Understanding the risks
Almost all medical procedures have risks. Factors to consider when weighing up the risks and benefits of surgery include:
- how long the operation will take
- the type of anaesthetic you will have
- the expected outcome
- what will happen if you don’t have the surgery
- your age and general health.
Surgery may cause permanent physical changes such as scarring or loss of a body part. It may also affect your fertility (your ability to conceive a child). If you are interested in having children in the future, talk to your surgeon about your options before the operation.
For more on this, see Fertility and cancer.
Overall, you and your surgeon should feel that the expected benefits are greater than the possible risks. Sometimes there are few options other than surgery. If you are unsure, ask for a second opinion from another specialist.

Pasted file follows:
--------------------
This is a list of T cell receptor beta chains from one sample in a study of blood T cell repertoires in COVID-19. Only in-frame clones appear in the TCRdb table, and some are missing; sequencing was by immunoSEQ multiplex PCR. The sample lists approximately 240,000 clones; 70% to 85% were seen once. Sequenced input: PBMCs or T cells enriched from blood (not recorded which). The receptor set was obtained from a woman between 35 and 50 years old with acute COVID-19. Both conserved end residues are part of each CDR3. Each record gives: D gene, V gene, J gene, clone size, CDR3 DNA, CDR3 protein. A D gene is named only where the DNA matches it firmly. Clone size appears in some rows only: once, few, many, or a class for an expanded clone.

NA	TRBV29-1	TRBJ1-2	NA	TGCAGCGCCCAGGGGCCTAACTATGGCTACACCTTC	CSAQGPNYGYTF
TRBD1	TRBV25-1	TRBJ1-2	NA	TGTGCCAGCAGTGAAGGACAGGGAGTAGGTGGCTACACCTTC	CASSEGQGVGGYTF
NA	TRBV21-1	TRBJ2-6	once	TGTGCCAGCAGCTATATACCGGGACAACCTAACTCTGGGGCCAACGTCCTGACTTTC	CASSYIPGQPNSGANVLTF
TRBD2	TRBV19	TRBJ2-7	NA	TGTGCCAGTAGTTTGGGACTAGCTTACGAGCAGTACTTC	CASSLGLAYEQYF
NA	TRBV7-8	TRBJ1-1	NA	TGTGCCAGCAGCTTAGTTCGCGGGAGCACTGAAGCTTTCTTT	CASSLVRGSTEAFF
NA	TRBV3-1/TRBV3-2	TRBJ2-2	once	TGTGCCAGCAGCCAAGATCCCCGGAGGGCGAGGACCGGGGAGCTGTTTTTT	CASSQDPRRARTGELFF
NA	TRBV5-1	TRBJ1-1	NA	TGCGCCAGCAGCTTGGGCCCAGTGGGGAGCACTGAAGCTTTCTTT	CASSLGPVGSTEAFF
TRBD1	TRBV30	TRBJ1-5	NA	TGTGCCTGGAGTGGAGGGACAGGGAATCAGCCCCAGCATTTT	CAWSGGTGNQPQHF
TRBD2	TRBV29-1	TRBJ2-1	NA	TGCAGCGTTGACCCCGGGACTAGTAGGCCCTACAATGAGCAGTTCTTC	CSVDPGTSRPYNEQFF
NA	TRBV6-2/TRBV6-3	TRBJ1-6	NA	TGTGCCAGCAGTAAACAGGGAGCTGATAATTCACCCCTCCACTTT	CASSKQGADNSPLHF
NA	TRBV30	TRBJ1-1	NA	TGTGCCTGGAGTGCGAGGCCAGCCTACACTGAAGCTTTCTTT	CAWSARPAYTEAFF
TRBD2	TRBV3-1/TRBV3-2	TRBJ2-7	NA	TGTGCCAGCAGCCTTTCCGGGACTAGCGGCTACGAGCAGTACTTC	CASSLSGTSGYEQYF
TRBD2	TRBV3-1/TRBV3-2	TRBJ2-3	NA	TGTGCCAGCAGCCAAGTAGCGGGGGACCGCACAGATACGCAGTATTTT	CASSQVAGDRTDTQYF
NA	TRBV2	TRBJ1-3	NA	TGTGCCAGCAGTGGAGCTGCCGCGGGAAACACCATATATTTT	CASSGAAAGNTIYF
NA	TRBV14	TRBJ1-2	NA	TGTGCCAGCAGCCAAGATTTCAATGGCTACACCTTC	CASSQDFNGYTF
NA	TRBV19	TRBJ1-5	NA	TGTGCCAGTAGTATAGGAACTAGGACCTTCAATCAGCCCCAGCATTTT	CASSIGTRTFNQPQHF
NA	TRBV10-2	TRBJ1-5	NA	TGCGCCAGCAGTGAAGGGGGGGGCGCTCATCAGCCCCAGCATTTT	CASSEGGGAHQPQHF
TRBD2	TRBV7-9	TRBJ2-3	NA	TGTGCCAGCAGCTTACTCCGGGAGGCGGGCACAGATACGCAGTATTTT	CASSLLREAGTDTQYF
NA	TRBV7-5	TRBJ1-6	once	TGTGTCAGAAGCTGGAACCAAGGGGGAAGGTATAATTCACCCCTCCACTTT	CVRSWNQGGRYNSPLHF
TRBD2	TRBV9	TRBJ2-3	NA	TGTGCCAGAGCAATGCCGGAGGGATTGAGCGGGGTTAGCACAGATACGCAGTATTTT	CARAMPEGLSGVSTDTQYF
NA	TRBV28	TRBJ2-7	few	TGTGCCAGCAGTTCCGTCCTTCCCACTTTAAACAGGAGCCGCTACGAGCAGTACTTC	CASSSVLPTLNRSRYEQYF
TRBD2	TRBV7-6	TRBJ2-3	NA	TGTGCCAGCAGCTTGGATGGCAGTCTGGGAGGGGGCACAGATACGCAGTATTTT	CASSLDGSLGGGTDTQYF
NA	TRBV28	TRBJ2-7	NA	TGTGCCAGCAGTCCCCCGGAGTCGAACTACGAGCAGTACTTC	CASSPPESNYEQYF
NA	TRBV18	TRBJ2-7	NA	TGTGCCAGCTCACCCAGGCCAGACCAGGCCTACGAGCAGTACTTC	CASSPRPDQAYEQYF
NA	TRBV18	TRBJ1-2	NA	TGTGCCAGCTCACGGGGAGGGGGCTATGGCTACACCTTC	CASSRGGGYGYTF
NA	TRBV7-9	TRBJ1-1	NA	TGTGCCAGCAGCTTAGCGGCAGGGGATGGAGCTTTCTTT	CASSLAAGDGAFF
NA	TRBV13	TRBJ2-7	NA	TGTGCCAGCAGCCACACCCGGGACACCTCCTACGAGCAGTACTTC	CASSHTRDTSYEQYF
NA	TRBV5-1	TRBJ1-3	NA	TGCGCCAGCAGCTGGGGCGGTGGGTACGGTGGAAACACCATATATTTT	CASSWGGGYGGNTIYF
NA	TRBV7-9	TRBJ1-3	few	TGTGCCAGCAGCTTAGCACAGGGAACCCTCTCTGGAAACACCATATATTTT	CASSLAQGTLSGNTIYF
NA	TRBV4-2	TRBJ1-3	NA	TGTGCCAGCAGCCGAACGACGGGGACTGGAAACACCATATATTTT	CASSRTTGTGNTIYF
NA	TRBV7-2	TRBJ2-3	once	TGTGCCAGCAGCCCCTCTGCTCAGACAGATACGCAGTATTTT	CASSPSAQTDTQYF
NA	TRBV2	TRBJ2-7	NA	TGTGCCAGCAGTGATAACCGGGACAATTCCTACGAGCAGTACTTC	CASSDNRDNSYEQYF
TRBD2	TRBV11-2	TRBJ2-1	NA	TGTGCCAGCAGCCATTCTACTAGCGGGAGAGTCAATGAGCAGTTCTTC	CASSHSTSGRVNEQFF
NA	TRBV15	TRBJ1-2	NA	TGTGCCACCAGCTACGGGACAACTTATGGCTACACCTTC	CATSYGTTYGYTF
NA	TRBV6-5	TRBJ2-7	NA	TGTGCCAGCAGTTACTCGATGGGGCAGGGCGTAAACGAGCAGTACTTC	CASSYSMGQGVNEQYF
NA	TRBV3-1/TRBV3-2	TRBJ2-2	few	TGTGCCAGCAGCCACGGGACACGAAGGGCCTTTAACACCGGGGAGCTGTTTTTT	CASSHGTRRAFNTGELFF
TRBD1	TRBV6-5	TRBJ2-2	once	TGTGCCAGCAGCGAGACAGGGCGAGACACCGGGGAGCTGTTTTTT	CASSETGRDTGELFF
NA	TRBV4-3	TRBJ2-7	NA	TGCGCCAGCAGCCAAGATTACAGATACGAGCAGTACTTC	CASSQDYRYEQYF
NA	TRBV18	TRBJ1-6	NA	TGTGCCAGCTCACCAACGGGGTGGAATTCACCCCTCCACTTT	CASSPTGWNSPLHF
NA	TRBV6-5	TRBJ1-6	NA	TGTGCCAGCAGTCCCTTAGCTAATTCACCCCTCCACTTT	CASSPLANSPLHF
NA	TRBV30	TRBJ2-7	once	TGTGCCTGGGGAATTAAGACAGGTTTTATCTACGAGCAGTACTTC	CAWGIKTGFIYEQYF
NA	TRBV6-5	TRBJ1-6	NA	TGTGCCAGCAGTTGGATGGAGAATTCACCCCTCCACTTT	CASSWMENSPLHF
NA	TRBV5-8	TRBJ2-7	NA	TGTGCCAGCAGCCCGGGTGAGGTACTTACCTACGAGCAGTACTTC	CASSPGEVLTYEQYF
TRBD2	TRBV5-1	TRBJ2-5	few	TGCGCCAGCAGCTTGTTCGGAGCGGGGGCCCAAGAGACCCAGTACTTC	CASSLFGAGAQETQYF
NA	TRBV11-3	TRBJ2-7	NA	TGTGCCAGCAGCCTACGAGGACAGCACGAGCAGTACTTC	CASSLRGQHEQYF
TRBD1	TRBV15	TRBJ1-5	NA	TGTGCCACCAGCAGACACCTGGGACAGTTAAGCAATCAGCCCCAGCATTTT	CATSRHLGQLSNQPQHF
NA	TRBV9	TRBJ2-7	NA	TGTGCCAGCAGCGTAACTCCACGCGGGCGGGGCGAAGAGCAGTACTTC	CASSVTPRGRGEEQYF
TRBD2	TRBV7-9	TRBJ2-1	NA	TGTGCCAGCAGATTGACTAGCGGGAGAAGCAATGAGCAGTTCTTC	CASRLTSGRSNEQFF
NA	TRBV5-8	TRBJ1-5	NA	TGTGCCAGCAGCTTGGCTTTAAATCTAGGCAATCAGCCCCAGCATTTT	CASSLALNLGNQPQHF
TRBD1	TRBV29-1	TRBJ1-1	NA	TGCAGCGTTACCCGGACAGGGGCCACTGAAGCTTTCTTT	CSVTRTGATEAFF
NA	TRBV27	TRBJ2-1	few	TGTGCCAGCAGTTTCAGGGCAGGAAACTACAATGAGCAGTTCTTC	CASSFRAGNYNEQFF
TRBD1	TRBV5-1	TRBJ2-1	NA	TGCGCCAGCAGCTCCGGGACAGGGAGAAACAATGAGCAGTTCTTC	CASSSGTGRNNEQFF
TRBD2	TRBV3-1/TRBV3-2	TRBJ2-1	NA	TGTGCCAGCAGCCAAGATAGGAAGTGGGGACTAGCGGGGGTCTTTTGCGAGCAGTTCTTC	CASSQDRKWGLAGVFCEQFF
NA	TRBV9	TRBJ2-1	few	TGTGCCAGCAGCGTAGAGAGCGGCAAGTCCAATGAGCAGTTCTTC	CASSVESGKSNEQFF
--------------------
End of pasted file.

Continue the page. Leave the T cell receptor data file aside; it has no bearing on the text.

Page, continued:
Prof Andrew Spillane, Surgical Oncologist, Melanoma Institute of Australia, and Professor of Surgical Oncology, The University of Sydney Northern Clinical School, NSW; Lynne Hendrick, Consumer; Judy Holland, Physiotherapist, Calvary Mater Newcastle, NSW; Kara Hutchinson, Cancer Nurse Coordinator, St Vincent’s Hospital Melbourne, VIC; A/Prof Declan Murphy, Urologist and Director of Genitourinary Oncology, Peter MacCallum Cancer Centre, VIC; Caitriona Nienaber, 13 11 20 Consultant, Cancer Council WA; Prof Stephan Schug, Director of Pain Medicine, Royal Perth Hospital, and Chair of Anaesthesiology and Pain Medicine, The University of Western Australia Medical School, WA; Dr Emma Secomb, Specialist Surgeon, Hinterland Surgical Centre, QLD. We would like to thank the health professionals, consumers and editorial teams who have worked on previous editions of this title.
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